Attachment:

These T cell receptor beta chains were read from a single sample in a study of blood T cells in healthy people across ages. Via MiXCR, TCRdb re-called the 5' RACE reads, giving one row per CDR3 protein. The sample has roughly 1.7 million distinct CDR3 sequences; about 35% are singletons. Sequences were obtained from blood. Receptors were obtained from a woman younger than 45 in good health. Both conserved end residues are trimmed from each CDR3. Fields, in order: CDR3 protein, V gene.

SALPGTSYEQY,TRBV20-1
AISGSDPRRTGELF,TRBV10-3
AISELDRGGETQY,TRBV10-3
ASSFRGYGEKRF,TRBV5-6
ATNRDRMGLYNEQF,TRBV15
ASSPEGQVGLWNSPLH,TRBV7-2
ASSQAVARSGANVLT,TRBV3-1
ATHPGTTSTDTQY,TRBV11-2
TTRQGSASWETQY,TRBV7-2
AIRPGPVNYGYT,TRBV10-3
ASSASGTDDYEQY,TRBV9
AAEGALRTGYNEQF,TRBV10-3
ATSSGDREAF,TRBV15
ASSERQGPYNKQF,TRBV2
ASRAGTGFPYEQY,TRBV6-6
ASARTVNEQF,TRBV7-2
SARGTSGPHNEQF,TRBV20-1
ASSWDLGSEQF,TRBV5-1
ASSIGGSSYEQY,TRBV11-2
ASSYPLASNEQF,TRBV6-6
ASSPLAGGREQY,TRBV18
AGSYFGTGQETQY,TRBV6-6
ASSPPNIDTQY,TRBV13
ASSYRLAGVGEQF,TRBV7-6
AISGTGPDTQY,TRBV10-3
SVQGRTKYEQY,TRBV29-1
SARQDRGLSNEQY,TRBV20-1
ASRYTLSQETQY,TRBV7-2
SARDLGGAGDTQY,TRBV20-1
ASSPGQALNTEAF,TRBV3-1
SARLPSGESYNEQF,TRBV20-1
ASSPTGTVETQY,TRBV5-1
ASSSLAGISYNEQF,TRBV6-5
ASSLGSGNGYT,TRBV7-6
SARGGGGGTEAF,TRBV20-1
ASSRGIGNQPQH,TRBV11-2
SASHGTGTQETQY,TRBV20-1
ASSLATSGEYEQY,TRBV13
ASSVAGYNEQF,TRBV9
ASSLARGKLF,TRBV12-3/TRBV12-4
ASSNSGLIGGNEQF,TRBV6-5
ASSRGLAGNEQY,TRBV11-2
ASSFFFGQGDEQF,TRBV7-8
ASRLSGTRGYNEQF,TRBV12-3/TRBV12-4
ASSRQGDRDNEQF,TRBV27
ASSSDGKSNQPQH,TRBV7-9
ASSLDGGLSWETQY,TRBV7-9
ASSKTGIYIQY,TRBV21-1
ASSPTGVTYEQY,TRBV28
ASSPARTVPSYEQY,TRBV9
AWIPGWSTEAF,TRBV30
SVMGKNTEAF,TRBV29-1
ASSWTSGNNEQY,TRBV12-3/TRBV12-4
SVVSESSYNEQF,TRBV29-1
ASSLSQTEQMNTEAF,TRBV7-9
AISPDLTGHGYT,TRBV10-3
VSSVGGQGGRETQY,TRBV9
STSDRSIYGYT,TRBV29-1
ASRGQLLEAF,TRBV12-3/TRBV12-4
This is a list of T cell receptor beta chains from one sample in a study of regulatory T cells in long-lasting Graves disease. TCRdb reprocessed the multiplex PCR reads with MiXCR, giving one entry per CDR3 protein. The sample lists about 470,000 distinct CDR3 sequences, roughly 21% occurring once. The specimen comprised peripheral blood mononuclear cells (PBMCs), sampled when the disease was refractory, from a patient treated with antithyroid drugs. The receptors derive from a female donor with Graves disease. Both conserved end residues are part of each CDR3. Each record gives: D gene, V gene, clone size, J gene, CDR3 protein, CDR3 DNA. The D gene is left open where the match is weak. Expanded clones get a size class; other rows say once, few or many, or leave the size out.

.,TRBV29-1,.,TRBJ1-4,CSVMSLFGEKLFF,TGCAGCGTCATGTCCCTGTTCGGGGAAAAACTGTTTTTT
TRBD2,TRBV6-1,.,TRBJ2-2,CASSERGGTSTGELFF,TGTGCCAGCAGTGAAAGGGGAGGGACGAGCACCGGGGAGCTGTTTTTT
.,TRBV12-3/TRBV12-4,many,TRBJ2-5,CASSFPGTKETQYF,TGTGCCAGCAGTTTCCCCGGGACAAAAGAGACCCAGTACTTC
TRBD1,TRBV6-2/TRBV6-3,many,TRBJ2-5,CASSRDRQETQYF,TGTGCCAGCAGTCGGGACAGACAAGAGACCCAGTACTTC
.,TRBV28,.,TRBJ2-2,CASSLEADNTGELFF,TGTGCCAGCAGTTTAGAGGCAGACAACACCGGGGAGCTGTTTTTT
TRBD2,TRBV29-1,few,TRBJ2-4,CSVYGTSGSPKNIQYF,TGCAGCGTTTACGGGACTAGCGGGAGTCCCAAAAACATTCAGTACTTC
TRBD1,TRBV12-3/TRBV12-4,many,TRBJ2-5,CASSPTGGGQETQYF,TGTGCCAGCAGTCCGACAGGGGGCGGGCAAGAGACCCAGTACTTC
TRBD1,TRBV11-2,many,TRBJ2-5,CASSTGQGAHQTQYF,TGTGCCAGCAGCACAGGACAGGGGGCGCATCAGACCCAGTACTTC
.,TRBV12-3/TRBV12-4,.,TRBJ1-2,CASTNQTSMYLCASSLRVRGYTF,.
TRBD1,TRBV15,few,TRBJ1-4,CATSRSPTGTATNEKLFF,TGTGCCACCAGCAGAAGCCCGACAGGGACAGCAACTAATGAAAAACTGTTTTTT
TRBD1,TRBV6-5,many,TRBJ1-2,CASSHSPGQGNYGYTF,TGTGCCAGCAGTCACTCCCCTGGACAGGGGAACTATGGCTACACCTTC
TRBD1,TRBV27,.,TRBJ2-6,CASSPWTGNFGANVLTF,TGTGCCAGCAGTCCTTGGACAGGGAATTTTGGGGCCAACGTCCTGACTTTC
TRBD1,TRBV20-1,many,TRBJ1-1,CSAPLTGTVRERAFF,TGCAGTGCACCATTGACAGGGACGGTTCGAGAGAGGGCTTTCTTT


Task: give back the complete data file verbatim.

These T cell receptor beta chains were read from a single sample in a study of blood T cells in healthy people across ages. Via MiXCR, TCRdb re-called the 5' RACE reads, giving one row per CDR3 protein. The sample has roughly 1.7 million distinct CDR3 sequences; about 35% are singletons. Sequences were obtained from blood. Receptors were obtained from a woman younger than 45 in good health. Both conserved end residues are trimmed from each CDR3. Fields, in order: CDR3 protein, V gene.

SALPGTSYEQY,TRBV20-1
AISGSDPRRTGELF,TRBV10-3
AISELDRGGETQY,TRBV10-3
ASSFRGYGEKRF,TRBV5-6
ATNRDRMGLYNEQF,TRBV15
ASSPEGQVGLWNSPLH,TRBV7-2
ASSQAVARSGANVLT,TRBV3-1
ATHPGTTSTDTQY,TRBV11-2
TTRQGSASWETQY,TRBV7-2
AIRPGPVNYGYT,TRBV10-3
ASSASGTDDYEQY,TRBV9
AAEGALRTGYNEQF,TRBV10-3
ATSSGDREAF,TRBV15
ASSERQGPYNKQF,TRBV2
ASRAGTGFPYEQY,TRBV6-6
ASARTVNEQF,TRBV7-2
SARGTSGPHNEQF,TRBV20-1
ASSWDLGSEQF,TRBV5-1
ASSIGGSSYEQY,TRBV11-2
ASSYPLASNEQF,TRBV6-6
ASSPLAGGREQY,TRBV18
AGSYFGTGQETQY,TRBV6-6
ASSPPNIDTQY,TRBV13
ASSYRLAGVGEQF,TRBV7-6
AISGTGPDTQY,TRBV10-3
SVQGRTKYEQY,TRBV29-1
SARQDRGLSNEQY,TRBV20-1
ASRYTLSQETQY,TRBV7-2
SARDLGGAGDTQY,TRBV20-1
ASSPGQALNTEAF,TRBV3-1
SARLPSGESYNEQF,TRBV20-1
ASSPTGTVETQY,TRBV5-1
ASSSLAGISYNEQF,TRBV6-5
ASSLGSGNGYT,TRBV7-6
SARGGGGGTEAF,TRBV20-1
ASSRGIGNQPQH,TRBV11-2
SASHGTGTQETQY,TRBV20-1
ASSLATSGEYEQY,TRBV13
ASSVAGYNEQF,TRBV9
ASSLARGKLF,TRBV12-3/TRBV12-4
ASSNSGLIGGNEQF,TRBV6-5
ASSRGLAGNEQY,TRBV11-2
ASSFFFGQGDEQF,TRBV7-8
ASRLSGTRGYNEQF,TRBV12-3/TRBV12-4
ASSRQGDRDNEQF,TRBV27
ASSSDGKSNQPQH,TRBV7-9
ASSLDGGLSWETQY,TRBV7-9
ASSKTGIYIQY,TRBV21-1
ASSPTGVTYEQY,TRBV28
ASSPARTVPSYEQY,TRBV9
AWIPGWSTEAF,TRBV30
SVMGKNTEAF,TRBV29-1
ASSWTSGNNEQY,TRBV12-3/TRBV12-4
SVVSESSYNEQF,TRBV29-1
ASSLSQTEQMNTEAF,TRBV7-9
AISPDLTGHGYT,TRBV10-3
VSSVGGQGGRETQY,TRBV9
STSDRSIYGYT,TRBV29-1
ASRGQLLEAF,TRBV12-3/TRBV12-4
This is a list of T cell receptor beta chains from one sample in a study of regulatory T cells in long-lasting Graves disease. TCRdb reprocessed the multiplex PCR reads with MiXCR, giving one entry per CDR3 protein. The sample lists about 470,000 distinct CDR3 sequences, roughly 21% occurring once. The specimen comprised peripheral blood mononuclear cells (PBMCs), sampled when the disease was refractory, from a patient treated with antithyroid drugs. The receptors derive from a female donor with Graves disease. Both conserved end residues are part of each CDR3. Each record gives: D gene, V gene, clone size, J gene, CDR3 protein, CDR3 DNA. The D gene is left open where the match is weak. Expanded clones get a size class; other rows say once, few or many, or leave the size out.

.,TRBV29-1,.,TRBJ1-4,CSVMSLFGEKLFF,TGCAGCGTCATGTCCCTGTTCGGGGAAAAACTGTTTTTT
TRBD2,TRBV6-1,.,TRBJ2-2,CASSERGGTSTGELFF,TGTGCCAGCAGTGAAAGGGGAGGGACGAGCACCGGGGAGCTGTTTTTT
.,TRBV12-3/TRBV12-4,many,TRBJ2-5,CASSFPGTKETQYF,TGTGCCAGCAGTTTCCCCGGGACAAAAGAGACCCAGTACTTC
TRBD1,TRBV6-2/TRBV6-3,many,TRBJ2-5,CASSRDRQETQYF,TGTGCCAGCAGTCGGGACAGACAAGAGACCCAGTACTTC
.,TRBV28,.,TRBJ2-2,CASSLEADNTGELFF,TGTGCCAGCAGTTTAGAGGCAGACAACACCGGGGAGCTGTTTTTT
TRBD2,TRBV29-1,few,TRBJ2-4,CSVYGTSGSPKNIQYF,TGCAGCGTTTACGGGACTAGCGGGAGTCCCAAAAACATTCAGTACTTC
TRBD1,TRBV12-3/TRBV12-4,many,TRBJ2-5,CASSPTGGGQETQYF,TGTGCCAGCAGTCCGACAGGGGGCGGGCAAGAGACCCAGTACTTC
TRBD1,TRBV11-2,many,TRBJ2-5,CASSTGQGAHQTQYF,TGTGCCAGCAGCACAGGACAGGGGGCGCATCAGACCCAGTACTTC
.,TRBV12-3/TRBV12-4,.,TRBJ1-2,CASTNQTSMYLCASSLRVRGYTF,.
TRBD1,TRBV15,few,TRBJ1-4,CATSRSPTGTATNEKLFF,TGTGCCACCAGCAGAAGCCCGACAGGGACAGCAACTAATGAAAAACTGTTTTTT
TRBD1,TRBV6-5,many,TRBJ1-2,CASSHSPGQGNYGYTF,TGTGCCAGCAGTCACTCCCCTGGACAGGGGAACTATGGCTACACCTTC
TRBD1,TRBV27,.,TRBJ2-6,CASSPWTGNFGANVLTF,TGTGCCAGCAGTCCTTGGACAGGGAATTTTGGGGCCAACGTCCTGACTTTC
TRBD1,TRBV20-1,many,TRBJ1-1,CSAPLTGTVRERAFF,TGCAGTGCACCATTGACAGGGACGGTTCGAGAGAGGGCTTTCTTT